• 11 April 2012 An undertaking to comply with the seventh data protection principle has been signed by South London Healthcare NHS Trust. This follows the loss of two unencrypted memory sticks, the leaving of a clipboard with ward lists attached in a grocery store and a failure to adequately secure some patient paper files when not in use. All of the information was recovered.
  • 27 March 2012 An Undertaking has been signed by Pharmacyrepublic Ltd following the theft of a patient medication system containing the medication details of 2000 patients. The system, which was supplied by another firm, should have been securely returned to them by Pharmacyrepublic Ltd before the premises were vacated. Read the details here.
  • 14 March 2012 An undertaking to comply with the seventh data protection principle has been signed by the Lancashire Constabulary. This follows the discovery of a missing person’s report on a street in Blackpool. A monetary penalty has also been issued to the authority in connection with this incident.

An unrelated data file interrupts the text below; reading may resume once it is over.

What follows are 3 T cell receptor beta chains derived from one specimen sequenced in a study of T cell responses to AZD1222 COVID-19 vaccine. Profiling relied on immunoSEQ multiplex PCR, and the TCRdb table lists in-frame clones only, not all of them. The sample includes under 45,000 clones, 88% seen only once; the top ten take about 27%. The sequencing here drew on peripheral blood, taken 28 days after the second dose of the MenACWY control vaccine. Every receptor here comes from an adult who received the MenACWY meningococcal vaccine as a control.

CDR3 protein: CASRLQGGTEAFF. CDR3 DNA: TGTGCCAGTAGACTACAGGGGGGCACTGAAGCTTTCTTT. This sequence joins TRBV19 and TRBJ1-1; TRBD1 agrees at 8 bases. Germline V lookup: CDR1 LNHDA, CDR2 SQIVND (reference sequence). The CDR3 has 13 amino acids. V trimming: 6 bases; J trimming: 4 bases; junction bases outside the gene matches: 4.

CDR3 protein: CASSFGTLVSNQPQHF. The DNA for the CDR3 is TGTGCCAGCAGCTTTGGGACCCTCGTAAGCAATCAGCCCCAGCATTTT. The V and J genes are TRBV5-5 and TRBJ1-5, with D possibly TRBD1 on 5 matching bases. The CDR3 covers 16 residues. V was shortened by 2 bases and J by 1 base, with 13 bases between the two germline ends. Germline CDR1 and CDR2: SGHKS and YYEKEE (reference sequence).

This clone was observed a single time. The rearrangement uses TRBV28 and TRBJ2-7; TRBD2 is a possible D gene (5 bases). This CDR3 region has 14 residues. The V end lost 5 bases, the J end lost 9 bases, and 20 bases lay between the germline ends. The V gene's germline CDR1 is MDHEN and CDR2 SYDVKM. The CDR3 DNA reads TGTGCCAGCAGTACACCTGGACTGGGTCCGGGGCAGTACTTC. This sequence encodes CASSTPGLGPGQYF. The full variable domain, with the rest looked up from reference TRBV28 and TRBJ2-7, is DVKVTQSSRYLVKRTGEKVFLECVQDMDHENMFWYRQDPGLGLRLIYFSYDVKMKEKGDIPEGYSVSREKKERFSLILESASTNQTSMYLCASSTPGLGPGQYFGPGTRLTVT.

• 9 March 2012 An undertaking to comply with the seventh data protection principle has been signed by Enable Scotland (Leading the Way), after two unencrypted memory sticks and papers containing the personal details of up to 101 individuals were stolen from an employee’s home.
  • 1 March 2012 An undertaking to comply with the seventh data protection principle has been signed by Community Integrated Care, a national social care charity. This follows the theft of an unencrypted laptop containing personal and sensitive personal data.
  • 1 March 2012 An Undertaking to comply with the seventh data protection principle has been signed by Durham University. This follows the disclosure of personal information in training materials published on its website.